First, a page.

This, of course, had to top the list. Regardless of your opinion of the film, the fact that a new Star Wars film finally was released in theaters to continue the saga was just an amazing experience. Seeing a new opening crawl, watching the Duel of the Fates, seeing Anakin meet Obi-Wan… ahh the memories. I think many of us can say that we saw the film multiple times in the theaters before we finally realized what the movie was actually about! We were all just so caught up in the fact that we had new Star Wars characters, vehicles, planets and plots adding to what has been a major part of pop culture and our fanboy lives for 16 years! We were just too busy having so much fun. And that really is the point of Star Wars.
In the end, whether you liked the film or not, we can all look back and remember the good ol’ days of waiting for a new Star Wars movie. Personally, I enjoyed the movie and thought the prequels got progressively better with each new film. I was definitely not disappointed by it (check out Superman III if you really want to know what it feels like to be disappointed). It was one of the greatest events of my life, and I’ll never forget it.
Some people have commented about me leaving some things out. While these things I’m about to list are not in my personal Top 10, they are memorable for many people. If this were a top 12 list, they’d be included. But here they are:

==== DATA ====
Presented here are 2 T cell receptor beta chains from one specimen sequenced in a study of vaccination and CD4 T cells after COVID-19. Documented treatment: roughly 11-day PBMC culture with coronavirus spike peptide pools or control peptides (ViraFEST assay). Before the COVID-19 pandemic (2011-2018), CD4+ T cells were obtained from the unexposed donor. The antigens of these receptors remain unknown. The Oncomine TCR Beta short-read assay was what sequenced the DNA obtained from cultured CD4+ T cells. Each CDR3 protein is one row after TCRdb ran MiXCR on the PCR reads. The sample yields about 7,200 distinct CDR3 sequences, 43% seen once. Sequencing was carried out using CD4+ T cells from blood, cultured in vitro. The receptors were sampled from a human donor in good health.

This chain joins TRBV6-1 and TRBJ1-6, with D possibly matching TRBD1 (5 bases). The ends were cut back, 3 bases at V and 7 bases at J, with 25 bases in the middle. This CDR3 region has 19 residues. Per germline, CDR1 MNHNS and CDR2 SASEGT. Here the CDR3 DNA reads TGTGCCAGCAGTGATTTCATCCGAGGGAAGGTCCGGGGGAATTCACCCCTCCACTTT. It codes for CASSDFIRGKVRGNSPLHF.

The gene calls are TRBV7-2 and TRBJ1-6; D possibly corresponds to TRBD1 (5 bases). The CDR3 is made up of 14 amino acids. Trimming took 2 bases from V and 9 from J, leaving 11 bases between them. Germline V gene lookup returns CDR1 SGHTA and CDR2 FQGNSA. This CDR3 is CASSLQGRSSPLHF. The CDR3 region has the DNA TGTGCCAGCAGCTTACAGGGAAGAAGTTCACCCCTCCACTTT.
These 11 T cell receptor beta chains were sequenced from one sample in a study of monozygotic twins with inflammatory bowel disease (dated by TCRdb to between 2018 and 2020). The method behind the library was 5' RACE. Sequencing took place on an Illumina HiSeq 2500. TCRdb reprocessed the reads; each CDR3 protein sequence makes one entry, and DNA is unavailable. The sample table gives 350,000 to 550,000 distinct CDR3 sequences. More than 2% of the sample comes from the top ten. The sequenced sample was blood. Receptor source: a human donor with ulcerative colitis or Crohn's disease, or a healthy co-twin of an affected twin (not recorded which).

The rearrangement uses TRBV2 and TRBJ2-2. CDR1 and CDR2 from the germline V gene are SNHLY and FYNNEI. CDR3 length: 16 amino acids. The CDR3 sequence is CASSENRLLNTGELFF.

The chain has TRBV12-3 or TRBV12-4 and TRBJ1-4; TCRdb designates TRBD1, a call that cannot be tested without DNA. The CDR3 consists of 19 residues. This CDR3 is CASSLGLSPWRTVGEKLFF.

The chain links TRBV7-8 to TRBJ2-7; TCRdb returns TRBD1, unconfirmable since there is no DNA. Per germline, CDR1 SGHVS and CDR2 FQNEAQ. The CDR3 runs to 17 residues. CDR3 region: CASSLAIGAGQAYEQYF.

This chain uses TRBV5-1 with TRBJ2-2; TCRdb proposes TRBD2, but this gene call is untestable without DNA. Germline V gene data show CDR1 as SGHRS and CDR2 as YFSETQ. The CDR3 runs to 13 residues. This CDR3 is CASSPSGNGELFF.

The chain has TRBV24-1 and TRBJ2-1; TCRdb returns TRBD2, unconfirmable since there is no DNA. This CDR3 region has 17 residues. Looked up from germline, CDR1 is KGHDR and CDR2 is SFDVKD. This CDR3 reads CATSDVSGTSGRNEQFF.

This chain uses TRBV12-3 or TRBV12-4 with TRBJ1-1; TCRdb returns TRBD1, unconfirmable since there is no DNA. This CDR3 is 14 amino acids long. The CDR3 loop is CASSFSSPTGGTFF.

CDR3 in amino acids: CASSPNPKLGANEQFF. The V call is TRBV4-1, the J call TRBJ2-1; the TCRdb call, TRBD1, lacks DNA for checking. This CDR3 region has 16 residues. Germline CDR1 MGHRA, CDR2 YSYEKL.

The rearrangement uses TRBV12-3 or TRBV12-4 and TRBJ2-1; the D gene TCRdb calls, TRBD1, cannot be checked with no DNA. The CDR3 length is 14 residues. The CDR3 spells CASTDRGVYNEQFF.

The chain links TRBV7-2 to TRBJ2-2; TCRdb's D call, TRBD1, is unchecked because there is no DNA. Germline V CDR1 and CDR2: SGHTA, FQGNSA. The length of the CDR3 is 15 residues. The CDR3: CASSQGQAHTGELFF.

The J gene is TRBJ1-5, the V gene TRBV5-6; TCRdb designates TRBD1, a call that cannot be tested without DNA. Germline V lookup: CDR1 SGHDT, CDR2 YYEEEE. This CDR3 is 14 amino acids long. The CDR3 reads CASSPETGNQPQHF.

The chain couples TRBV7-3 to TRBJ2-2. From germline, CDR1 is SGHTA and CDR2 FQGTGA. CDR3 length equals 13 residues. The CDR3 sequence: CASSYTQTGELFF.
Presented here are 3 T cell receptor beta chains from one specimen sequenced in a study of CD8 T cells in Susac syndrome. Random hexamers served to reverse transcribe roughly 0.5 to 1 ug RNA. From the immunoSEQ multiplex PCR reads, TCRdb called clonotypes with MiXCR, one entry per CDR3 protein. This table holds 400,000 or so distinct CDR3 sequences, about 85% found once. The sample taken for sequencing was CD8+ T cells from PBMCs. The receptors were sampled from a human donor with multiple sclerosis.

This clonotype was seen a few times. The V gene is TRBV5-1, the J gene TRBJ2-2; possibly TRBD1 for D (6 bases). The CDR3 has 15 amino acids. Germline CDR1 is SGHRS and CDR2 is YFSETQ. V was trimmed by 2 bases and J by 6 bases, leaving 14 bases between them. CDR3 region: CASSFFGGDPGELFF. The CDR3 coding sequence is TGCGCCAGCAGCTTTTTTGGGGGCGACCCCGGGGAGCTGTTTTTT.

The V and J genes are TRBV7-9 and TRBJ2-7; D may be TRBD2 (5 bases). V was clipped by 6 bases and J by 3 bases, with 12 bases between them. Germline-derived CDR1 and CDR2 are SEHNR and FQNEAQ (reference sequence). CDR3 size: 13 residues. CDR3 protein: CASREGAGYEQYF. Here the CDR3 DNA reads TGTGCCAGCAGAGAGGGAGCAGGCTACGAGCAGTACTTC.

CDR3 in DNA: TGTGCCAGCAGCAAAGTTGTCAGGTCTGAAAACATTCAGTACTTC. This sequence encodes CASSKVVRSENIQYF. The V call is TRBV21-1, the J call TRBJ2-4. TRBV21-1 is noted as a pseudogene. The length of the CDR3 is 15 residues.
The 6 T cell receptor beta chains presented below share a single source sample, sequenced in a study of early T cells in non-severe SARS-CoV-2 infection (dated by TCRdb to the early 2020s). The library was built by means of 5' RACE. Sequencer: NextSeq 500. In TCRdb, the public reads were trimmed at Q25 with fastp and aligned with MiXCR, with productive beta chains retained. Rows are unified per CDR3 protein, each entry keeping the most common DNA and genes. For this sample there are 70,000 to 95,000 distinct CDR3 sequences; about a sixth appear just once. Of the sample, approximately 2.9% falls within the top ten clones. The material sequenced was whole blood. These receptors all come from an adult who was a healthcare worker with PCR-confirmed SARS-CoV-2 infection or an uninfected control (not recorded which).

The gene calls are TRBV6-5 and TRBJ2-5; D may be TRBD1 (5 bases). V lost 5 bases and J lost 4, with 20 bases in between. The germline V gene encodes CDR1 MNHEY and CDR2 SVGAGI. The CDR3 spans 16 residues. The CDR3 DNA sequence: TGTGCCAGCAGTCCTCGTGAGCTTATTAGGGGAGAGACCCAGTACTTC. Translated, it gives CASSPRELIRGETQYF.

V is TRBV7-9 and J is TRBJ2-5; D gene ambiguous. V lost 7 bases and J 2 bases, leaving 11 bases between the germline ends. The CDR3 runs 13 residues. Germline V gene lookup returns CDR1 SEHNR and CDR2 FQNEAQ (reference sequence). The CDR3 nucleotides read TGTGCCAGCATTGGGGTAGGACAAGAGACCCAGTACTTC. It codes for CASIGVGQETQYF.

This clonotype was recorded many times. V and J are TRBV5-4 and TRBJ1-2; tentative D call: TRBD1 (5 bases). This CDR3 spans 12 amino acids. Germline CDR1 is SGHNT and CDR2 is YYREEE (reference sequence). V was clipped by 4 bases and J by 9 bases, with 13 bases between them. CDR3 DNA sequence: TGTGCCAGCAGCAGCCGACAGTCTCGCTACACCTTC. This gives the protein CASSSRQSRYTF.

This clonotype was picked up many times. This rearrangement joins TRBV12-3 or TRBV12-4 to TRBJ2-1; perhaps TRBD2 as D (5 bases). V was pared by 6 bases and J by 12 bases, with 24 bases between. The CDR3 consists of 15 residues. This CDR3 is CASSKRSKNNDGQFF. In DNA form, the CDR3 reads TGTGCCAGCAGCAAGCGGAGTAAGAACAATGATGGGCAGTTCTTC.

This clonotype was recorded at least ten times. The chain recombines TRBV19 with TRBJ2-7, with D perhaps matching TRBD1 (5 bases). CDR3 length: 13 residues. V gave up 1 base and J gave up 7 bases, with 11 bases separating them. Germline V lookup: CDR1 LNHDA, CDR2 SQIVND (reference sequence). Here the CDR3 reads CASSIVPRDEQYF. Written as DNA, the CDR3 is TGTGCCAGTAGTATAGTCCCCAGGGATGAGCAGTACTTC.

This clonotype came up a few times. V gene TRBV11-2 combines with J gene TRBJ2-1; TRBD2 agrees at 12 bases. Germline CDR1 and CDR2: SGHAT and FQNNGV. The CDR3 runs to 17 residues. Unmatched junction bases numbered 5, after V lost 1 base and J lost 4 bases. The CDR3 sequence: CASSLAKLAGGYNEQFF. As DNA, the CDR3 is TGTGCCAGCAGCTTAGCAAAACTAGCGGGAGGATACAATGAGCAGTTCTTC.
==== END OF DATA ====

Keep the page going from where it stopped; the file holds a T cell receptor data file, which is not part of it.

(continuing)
A. The Teaser Poster
This is the one with Anakin on Tatooine with his shadow resembling that of Darth Vader’s silhouette. What a cool poster. So simple, and yet it said so much about this innocent kid’s destiny.
B. Star Wars Insider Magazine
The prequel updates in particular were how many fans managed to make it to the premiere of The Phantom Menace. I never was a subscriber until after the film’s debut, so this wasn’t a part of my memories of anticipation. But it definitely was a part of so many others. And of course the many articles with cast members from the film I’m sure must have been wonderful primer to get fans excited for the film’s release. Lastly, full color photos!!!
Update 2: I forgot to mention that there is a great book out there called Anticipation: The Real Life Story of Star Wars Episode I: The Phantom Menace that documents in great detail the hype surrounding the film and its impact on culture and the history of cinema. It’s a great book! Click here to buy it!